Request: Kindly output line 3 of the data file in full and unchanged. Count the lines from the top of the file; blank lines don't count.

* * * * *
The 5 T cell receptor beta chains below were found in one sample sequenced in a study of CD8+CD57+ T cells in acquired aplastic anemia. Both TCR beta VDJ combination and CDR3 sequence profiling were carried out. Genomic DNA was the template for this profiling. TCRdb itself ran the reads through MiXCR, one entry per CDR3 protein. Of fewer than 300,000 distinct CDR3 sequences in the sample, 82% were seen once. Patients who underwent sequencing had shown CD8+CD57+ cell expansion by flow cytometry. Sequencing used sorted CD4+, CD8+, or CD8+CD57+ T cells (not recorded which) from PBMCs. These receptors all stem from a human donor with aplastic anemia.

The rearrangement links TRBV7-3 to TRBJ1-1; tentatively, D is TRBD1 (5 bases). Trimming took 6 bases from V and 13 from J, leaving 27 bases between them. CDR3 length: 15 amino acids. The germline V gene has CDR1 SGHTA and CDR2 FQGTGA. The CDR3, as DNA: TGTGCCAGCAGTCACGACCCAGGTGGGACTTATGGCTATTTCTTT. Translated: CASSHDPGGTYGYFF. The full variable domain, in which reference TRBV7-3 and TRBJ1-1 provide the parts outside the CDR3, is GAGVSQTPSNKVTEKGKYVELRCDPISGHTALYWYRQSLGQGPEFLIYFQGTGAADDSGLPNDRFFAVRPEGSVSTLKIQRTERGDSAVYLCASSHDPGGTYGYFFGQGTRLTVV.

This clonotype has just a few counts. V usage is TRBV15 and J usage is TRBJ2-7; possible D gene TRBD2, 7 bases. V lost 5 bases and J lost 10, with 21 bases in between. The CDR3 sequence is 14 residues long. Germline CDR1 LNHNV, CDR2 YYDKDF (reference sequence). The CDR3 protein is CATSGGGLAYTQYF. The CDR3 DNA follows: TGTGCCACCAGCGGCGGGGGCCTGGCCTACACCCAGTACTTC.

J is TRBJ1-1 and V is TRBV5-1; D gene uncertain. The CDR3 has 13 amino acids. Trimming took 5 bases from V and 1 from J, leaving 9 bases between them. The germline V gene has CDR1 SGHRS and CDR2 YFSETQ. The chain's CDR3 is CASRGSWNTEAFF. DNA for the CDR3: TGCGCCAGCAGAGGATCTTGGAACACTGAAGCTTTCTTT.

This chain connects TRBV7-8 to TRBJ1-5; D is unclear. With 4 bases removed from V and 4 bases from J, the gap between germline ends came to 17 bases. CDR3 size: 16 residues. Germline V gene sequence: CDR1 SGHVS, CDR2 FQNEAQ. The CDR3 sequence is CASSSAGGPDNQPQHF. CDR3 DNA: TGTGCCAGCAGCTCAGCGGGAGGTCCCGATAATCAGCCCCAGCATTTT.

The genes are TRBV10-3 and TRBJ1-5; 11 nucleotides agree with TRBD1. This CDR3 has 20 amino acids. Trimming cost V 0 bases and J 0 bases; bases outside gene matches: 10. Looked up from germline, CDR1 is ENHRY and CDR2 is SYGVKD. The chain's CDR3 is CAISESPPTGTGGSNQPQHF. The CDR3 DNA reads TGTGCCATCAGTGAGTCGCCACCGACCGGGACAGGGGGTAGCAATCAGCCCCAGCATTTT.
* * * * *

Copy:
This clonotype has just a few counts. V usage is TRBV15 and J usage is TRBJ2-7; possible D gene TRBD2, 7 bases. V lost 5 bases and J lost 10, with 21 bases in between. The CDR3 sequence is 14 residues long. Germline CDR1 LNHNV, CDR2 YYDKDF (reference sequence). The CDR3 protein is CATSGGGLAYTQYF. The CDR3 DNA follows: TGTGCCACCAGCGGCGGGGGCCTGGCCTACACCCAGTACTTC.